Venkata Mohan, S et al. “SARS-CoV-2 in Environment Perspective: Occurrence, Persistence, Surveillance, Inactivation and Challenges.” Chemical engineering journal (Lausanne, Switzerland : 1996), 126893. 4 Sep. 2020, doi:10.1016/j.cej.2020.126893
Zaneti, Rafael Newton et al. “Quantitative microbial risk assessment of SARS-CoV-2 for workers in wastewater treatment plants.” The Science of the total environment, vol. 754 142163. 3 Sep. 2020, doi:10.1016/j.scitotenv.2020.142163
What is the definition of “disruptive technology” for the Flash Grants?
Disruptive life sciences technologies are those that may significantly alter the way a market or industry functions, how a product is developed or sold, or how a disease is treated. Disruptive technologies may also displace or render previous products, methods, and business model obsolete.
What is the definition of “translational research phase” of development for the Flash Grants?
The translational research phase of development for life science technologies is the one immediately following the conclusion of the basic research phase (the “how does it work” phase of research) as it enters the earliest stages of product development (the “what is the product/market/route towards commercialization” phase). The translational research phase of development takes laboratory bench-scale research findings and brings them through to the in vivo or clinical trial stage of development.
Can you give some examples of Flash Grant projects?
Examples of Flash Grant projects include:
- Core facility fees or instrumentation usage fees
- Proof-of-concept and feasibility studies for disruptive technologies/discoveries
- Compound screening against a validated target; access to compound libraries
- Prototype development
- Scale-up pilot studies
- Optimization studies
- Algorithm development and validation
- Precision feed ingredient studies
- Plant-based products influenced by environmental growing conditions
- Quality assurance of genetic or biostimulant agricultural measures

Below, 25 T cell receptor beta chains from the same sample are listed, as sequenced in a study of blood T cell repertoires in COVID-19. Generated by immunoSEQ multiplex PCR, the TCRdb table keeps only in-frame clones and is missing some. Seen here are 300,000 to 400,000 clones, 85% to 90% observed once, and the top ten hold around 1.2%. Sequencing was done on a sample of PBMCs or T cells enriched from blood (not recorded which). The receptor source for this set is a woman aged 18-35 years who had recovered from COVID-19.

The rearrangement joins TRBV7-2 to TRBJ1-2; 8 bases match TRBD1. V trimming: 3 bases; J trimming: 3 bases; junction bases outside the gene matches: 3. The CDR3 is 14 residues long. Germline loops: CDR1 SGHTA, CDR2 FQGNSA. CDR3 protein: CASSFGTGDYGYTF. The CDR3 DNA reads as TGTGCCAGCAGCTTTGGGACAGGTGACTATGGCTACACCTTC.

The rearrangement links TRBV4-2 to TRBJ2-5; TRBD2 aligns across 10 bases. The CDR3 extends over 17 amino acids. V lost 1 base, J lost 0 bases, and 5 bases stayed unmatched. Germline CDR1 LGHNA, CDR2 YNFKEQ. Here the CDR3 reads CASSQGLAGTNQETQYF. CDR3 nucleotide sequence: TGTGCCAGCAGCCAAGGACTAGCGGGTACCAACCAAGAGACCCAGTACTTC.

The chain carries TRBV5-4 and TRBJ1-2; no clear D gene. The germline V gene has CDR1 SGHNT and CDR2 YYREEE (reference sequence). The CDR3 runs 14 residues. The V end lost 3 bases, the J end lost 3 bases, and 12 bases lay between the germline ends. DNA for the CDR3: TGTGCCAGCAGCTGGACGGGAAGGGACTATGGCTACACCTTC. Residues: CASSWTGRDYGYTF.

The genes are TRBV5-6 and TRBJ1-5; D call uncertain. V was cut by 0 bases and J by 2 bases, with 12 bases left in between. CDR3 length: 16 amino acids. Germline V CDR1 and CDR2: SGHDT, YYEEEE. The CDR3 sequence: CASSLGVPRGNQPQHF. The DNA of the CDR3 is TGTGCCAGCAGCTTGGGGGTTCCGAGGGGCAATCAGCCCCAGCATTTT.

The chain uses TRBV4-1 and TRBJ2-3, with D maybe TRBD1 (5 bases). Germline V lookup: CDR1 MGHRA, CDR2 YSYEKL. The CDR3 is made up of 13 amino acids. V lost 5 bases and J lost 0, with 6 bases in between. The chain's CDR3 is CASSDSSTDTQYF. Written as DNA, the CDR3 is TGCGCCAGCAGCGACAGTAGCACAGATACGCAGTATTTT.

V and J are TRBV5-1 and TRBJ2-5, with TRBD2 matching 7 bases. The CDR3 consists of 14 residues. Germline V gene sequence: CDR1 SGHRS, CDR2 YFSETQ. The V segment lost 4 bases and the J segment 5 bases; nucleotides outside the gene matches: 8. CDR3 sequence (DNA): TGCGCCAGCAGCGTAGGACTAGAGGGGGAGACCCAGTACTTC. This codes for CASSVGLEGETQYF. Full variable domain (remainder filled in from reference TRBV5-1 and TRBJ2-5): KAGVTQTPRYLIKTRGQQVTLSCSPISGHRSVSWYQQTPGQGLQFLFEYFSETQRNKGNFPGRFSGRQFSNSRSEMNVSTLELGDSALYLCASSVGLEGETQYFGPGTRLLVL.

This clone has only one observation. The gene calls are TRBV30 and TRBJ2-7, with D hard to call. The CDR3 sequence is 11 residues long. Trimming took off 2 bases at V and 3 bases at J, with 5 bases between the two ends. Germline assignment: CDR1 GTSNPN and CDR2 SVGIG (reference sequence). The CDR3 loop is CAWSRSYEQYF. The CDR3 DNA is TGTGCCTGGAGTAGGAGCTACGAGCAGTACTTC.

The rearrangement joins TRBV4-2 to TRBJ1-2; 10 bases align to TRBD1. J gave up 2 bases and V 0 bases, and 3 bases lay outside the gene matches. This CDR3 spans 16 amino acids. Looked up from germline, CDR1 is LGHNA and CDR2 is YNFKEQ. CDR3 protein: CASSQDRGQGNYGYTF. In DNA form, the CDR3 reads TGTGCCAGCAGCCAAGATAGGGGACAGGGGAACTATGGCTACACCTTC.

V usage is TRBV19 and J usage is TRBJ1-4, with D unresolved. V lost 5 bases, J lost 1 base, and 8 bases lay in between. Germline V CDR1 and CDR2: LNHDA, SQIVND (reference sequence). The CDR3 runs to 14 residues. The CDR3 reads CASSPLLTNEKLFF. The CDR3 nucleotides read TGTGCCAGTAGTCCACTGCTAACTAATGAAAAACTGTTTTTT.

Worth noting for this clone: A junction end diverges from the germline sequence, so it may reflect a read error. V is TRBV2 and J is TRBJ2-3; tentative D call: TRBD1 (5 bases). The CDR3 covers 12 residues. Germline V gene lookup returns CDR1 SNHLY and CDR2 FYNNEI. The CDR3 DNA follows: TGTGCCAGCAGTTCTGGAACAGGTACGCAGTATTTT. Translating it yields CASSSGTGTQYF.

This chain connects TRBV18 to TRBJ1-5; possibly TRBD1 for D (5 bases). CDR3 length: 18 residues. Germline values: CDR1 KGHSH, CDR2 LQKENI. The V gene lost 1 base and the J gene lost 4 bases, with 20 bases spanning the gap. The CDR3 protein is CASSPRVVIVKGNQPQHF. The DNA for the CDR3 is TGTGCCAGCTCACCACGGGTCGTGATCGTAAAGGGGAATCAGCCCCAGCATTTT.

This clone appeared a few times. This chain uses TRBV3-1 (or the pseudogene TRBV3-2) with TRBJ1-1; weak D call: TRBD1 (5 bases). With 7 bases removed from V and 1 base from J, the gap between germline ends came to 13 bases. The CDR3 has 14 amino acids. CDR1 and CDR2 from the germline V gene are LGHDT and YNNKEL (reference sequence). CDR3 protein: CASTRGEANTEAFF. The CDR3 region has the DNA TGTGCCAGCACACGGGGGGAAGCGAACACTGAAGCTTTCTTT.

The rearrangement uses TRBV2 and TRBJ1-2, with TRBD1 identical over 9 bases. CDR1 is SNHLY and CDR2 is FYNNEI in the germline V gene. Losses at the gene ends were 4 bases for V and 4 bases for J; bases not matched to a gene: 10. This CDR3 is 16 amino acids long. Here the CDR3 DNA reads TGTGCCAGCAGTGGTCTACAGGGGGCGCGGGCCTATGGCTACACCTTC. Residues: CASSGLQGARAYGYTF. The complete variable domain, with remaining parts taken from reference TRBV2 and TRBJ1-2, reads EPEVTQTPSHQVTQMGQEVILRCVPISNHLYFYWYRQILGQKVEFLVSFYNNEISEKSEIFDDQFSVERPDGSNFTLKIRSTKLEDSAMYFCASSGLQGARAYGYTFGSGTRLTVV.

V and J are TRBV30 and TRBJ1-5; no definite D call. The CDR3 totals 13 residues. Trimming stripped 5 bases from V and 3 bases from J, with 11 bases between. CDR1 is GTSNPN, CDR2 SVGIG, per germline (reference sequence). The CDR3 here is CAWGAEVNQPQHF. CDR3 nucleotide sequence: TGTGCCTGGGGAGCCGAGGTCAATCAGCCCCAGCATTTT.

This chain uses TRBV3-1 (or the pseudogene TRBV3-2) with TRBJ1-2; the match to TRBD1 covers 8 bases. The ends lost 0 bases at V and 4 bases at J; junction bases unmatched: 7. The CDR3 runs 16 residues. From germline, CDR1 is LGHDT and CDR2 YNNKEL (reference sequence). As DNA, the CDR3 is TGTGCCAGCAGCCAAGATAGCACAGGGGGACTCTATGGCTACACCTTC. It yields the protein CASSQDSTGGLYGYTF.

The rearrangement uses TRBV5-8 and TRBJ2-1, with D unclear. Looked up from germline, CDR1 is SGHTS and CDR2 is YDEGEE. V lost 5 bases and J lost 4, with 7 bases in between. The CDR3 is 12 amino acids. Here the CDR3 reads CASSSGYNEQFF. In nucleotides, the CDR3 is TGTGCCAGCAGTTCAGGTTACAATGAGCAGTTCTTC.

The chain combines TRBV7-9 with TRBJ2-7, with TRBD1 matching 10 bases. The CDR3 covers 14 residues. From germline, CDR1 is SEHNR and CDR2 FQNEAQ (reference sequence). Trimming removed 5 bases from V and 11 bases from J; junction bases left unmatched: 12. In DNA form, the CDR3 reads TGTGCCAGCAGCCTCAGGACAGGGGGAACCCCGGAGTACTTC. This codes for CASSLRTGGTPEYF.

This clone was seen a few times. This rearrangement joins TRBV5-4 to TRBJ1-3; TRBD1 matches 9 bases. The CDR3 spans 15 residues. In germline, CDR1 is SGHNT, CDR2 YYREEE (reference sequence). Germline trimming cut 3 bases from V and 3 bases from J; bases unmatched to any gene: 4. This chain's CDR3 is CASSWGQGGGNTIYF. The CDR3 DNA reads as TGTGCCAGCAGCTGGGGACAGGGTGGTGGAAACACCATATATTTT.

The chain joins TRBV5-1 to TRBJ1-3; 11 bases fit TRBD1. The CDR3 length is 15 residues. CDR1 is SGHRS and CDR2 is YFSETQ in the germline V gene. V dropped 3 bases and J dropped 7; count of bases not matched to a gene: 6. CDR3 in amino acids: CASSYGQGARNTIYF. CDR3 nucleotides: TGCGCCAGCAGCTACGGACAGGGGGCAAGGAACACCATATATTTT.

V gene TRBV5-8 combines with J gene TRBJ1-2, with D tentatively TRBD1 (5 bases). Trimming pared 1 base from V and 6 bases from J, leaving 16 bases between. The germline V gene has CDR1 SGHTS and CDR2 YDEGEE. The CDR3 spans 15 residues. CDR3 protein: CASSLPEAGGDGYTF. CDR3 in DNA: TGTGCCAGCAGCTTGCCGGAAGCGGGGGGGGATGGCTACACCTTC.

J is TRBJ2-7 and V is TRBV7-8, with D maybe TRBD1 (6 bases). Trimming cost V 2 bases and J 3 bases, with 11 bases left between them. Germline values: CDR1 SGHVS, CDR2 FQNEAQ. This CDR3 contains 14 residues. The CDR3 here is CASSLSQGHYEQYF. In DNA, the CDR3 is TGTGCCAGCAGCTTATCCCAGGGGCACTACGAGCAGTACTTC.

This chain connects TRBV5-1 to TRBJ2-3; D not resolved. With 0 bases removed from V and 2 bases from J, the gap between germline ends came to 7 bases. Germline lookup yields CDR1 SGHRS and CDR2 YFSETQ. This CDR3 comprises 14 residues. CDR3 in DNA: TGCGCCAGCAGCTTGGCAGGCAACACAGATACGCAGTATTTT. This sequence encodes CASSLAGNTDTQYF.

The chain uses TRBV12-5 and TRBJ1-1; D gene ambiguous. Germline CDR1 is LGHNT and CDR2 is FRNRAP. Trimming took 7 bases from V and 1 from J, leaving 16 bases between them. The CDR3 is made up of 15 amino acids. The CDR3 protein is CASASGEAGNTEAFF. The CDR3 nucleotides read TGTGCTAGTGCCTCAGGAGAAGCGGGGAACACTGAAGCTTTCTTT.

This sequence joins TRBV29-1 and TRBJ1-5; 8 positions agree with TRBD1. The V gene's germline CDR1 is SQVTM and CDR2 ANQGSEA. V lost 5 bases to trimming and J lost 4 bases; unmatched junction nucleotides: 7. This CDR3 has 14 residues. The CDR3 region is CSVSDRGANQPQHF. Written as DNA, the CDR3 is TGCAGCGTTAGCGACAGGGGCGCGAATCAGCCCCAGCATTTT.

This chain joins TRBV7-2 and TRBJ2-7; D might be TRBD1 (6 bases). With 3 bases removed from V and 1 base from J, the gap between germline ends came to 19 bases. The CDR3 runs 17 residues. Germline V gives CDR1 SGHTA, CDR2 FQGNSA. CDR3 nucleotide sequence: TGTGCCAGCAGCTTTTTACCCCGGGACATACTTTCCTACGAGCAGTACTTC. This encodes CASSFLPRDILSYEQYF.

Can commercial/business development projects be funded with a Flash grant?
Commercial/business development activities can be conducted as part of a Flash grant, but cannot be the sole activities proposed and undertaken with Flash grant funding. Commercial/business data to be gathered may include voice of customer outreach, IP landscaping, market and competitor data, reimbursement strategies, regulatory approval strategies, etc.
How do you define "precision health"?
Precision health is a multi-disciplinary health care approach that utilizes knowledge about an individual’s genome, environment, lifestyle, and applicable technologic innovation to more precisely and efficiently predict risk, diagnose disease, target therapies, inform health care decisions, and personalize health and wellness plans.
Precision Health combines data about an individual’s genes, environment, and lifestyle with innovation and drivers partnerships to more precisely predict and diagnose disease, target therapies, and personalize health and wellness plans.
How do you define "digital- and data-driven" technologies?
Digital- and data-driven life science technologies are technologies that exist at the convergence of the life sciences with breakthrough electronic data collection/storage/analysis platforms. The Flash Grant may be used to fund the initial development or validation of such a platform that is novel and directly addresses an unmet, life science-related need.
Data-driven life science technologies include but are not limited to:
- FAIR Data Practices
- Metadata capture
- Security, privacy, consenting, and IP protection
- Computational Biology
- Macromolecular structures
- Genome sequences
- Functional genetics
- Macromolecular geometry
- Phylogenetic tree construction
- Protein structure/function
- Gene finding
- Expression data analysis
- Genome-wide association studies
- Transcriptome-wide association studies
- Data Science
- Cloud computing
- Machine learning (ML) and artificial intelligence (AI)
- Lab automation
- FAIR Data Practices